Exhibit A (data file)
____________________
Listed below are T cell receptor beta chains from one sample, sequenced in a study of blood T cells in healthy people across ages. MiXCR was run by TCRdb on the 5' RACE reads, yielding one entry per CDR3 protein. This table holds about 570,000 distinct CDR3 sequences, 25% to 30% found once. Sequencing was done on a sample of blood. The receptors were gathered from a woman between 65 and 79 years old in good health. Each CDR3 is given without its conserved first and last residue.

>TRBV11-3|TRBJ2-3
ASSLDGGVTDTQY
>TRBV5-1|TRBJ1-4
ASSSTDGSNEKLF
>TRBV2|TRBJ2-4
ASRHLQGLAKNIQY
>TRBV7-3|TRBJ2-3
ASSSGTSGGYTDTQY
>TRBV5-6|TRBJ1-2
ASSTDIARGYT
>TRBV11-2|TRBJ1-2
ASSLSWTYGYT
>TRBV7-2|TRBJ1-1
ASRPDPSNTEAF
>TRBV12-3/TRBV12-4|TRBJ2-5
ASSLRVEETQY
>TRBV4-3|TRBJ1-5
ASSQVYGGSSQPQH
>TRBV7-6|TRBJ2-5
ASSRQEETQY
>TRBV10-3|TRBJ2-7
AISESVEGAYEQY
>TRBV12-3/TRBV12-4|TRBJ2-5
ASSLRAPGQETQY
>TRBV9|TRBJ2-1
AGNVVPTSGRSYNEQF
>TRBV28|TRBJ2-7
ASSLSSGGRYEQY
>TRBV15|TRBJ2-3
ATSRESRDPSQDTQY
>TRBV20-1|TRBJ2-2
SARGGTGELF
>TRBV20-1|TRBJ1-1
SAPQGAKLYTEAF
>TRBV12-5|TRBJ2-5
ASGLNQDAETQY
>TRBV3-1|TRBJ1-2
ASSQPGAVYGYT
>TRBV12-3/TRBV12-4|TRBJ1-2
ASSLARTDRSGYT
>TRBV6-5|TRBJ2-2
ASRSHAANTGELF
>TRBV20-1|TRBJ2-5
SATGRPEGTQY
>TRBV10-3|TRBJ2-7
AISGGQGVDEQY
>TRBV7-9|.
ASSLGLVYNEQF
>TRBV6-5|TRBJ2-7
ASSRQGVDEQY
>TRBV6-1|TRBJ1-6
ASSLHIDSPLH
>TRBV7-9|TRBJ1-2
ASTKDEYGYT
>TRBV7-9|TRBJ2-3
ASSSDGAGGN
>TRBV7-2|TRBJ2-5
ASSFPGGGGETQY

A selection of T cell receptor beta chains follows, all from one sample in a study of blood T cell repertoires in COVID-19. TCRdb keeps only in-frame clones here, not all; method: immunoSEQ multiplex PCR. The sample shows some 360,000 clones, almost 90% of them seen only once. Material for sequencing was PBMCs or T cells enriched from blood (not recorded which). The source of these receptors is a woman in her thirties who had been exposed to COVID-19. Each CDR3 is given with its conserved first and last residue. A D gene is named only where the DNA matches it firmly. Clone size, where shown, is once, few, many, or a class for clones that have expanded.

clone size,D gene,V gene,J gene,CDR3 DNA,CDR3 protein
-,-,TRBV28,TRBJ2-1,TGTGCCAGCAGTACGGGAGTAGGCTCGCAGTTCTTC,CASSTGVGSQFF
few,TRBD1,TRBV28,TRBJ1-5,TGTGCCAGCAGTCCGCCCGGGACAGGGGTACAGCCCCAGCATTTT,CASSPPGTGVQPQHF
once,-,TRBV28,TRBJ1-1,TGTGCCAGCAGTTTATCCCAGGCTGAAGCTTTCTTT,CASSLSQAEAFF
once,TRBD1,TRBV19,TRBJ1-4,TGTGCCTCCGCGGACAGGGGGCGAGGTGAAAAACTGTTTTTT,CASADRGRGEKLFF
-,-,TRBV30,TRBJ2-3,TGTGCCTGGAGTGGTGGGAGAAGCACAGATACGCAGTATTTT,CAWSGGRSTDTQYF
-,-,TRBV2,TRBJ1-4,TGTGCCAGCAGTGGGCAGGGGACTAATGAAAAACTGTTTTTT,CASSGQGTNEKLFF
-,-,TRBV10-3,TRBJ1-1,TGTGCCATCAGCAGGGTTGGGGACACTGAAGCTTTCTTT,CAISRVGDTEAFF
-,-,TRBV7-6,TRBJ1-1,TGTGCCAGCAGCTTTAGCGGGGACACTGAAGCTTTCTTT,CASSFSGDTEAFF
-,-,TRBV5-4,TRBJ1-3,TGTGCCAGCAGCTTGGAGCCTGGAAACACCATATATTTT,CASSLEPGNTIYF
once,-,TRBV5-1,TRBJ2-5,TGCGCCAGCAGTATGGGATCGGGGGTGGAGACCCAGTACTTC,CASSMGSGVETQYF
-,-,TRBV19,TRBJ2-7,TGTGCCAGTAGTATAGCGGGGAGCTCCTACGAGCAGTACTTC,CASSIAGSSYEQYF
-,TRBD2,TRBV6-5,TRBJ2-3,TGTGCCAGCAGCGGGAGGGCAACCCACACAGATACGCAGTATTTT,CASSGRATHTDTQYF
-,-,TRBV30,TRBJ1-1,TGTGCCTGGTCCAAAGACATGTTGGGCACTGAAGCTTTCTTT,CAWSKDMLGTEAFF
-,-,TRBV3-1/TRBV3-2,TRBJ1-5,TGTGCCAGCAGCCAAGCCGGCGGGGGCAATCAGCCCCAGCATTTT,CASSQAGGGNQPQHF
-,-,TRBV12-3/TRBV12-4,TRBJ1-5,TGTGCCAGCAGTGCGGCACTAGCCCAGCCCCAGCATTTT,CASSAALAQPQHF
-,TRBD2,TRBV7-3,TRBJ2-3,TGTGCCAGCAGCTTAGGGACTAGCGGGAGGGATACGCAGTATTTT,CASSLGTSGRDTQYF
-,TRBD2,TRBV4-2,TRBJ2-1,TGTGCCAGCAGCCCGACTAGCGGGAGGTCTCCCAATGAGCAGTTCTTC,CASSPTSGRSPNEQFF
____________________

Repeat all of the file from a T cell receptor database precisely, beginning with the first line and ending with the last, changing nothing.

Listed below are T cell receptor beta chains from one sample, sequenced in a study of blood T cells in healthy people across ages. MiXCR was run by TCRdb on the 5' RACE reads, yielding one entry per CDR3 protein. This table holds about 570,000 distinct CDR3 sequences, 25% to 30% found once. Sequencing was done on a sample of blood. The receptors were gathered from a woman between 65 and 79 years old in good health. Each CDR3 is given without its conserved first and last residue.

>TRBV11-3|TRBJ2-3
ASSLDGGVTDTQY
>TRBV5-1|TRBJ1-4
ASSSTDGSNEKLF
>TRBV2|TRBJ2-4
ASRHLQGLAKNIQY
>TRBV7-3|TRBJ2-3
ASSSGTSGGYTDTQY
>TRBV5-6|TRBJ1-2
ASSTDIARGYT
>TRBV11-2|TRBJ1-2
ASSLSWTYGYT
>TRBV7-2|TRBJ1-1
ASRPDPSNTEAF
>TRBV12-3/TRBV12-4|TRBJ2-5
ASSLRVEETQY
>TRBV4-3|TRBJ1-5
ASSQVYGGSSQPQH
>TRBV7-6|TRBJ2-5
ASSRQEETQY
>TRBV10-3|TRBJ2-7
AISESVEGAYEQY
>TRBV12-3/TRBV12-4|TRBJ2-5
ASSLRAPGQETQY
>TRBV9|TRBJ2-1
AGNVVPTSGRSYNEQF
>TRBV28|TRBJ2-7
ASSLSSGGRYEQY
>TRBV15|TRBJ2-3
ATSRESRDPSQDTQY
>TRBV20-1|TRBJ2-2
SARGGTGELF
>TRBV20-1|TRBJ1-1
SAPQGAKLYTEAF
>TRBV12-5|TRBJ2-5
ASGLNQDAETQY
>TRBV3-1|TRBJ1-2
ASSQPGAVYGYT
>TRBV12-3/TRBV12-4|TRBJ1-2
ASSLARTDRSGYT
>TRBV6-5|TRBJ2-2
ASRSHAANTGELF
>TRBV20-1|TRBJ2-5
SATGRPEGTQY
>TRBV10-3|TRBJ2-7
AISGGQGVDEQY
>TRBV7-9|.
ASSLGLVYNEQF
>TRBV6-5|TRBJ2-7
ASSRQGVDEQY
>TRBV6-1|TRBJ1-6
ASSLHIDSPLH
>TRBV7-9|TRBJ1-2
ASTKDEYGYT
>TRBV7-9|TRBJ2-3
ASSSDGAGGN
>TRBV7-2|TRBJ2-5
ASSFPGGGGETQY

A selection of T cell receptor beta chains follows, all from one sample in a study of blood T cell repertoires in COVID-19. TCRdb keeps only in-frame clones here, not all; method: immunoSEQ multiplex PCR. The sample shows some 360,000 clones, almost 90% of them seen only once. Material for sequencing was PBMCs or T cells enriched from blood (not recorded which). The source of these receptors is a woman in her thirties who had been exposed to COVID-19. Each CDR3 is given with its conserved first and last residue. A D gene is named only where the DNA matches it firmly. Clone size, where shown, is once, few, many, or a class for clones that have expanded.

clone size,D gene,V gene,J gene,CDR3 DNA,CDR3 protein
-,-,TRBV28,TRBJ2-1,TGTGCCAGCAGTACGGGAGTAGGCTCGCAGTTCTTC,CASSTGVGSQFF
few,TRBD1,TRBV28,TRBJ1-5,TGTGCCAGCAGTCCGCCCGGGACAGGGGTACAGCCCCAGCATTTT,CASSPPGTGVQPQHF
once,-,TRBV28,TRBJ1-1,TGTGCCAGCAGTTTATCCCAGGCTGAAGCTTTCTTT,CASSLSQAEAFF
once,TRBD1,TRBV19,TRBJ1-4,TGTGCCTCCGCGGACAGGGGGCGAGGTGAAAAACTGTTTTTT,CASADRGRGEKLFF
-,-,TRBV30,TRBJ2-3,TGTGCCTGGAGTGGTGGGAGAAGCACAGATACGCAGTATTTT,CAWSGGRSTDTQYF
-,-,TRBV2,TRBJ1-4,TGTGCCAGCAGTGGGCAGGGGACTAATGAAAAACTGTTTTTT,CASSGQGTNEKLFF
-,-,TRBV10-3,TRBJ1-1,TGTGCCATCAGCAGGGTTGGGGACACTGAAGCTTTCTTT,CAISRVGDTEAFF
-,-,TRBV7-6,TRBJ1-1,TGTGCCAGCAGCTTTAGCGGGGACACTGAAGCTTTCTTT,CASSFSGDTEAFF
-,-,TRBV5-4,TRBJ1-3,TGTGCCAGCAGCTTGGAGCCTGGAAACACCATATATTTT,CASSLEPGNTIYF
once,-,TRBV5-1,TRBJ2-5,TGCGCCAGCAGTATGGGATCGGGGGTGGAGACCCAGTACTTC,CASSMGSGVETQYF
-,-,TRBV19,TRBJ2-7,TGTGCCAGTAGTATAGCGGGGAGCTCCTACGAGCAGTACTTC,CASSIAGSSYEQYF
-,TRBD2,TRBV6-5,TRBJ2-3,TGTGCCAGCAGCGGGAGGGCAACCCACACAGATACGCAGTATTTT,CASSGRATHTDTQYF
-,-,TRBV30,TRBJ1-1,TGTGCCTGGTCCAAAGACATGTTGGGCACTGAAGCTTTCTTT,CAWSKDMLGTEAFF
-,-,TRBV3-1/TRBV3-2,TRBJ1-5,TGTGCCAGCAGCCAAGCCGGCGGGGGCAATCAGCCCCAGCATTTT,CASSQAGGGNQPQHF
-,-,TRBV12-3/TRBV12-4,TRBJ1-5,TGTGCCAGCAGTGCGGCACTAGCCCAGCCCCAGCATTTT,CASSAALAQPQHF
-,TRBD2,TRBV7-3,TRBJ2-3,TGTGCCAGCAGCTTAGGGACTAGCGGGAGGGATACGCAGTATTTT,CASSLGTSGRDTQYF
-,TRBD2,TRBV4-2,TRBJ2-1,TGTGCCAGCAGCCCGACTAGCGGGAGGTCTCCCAATGAGCAGTTCTTC,CASSPTSGRSPNEQFF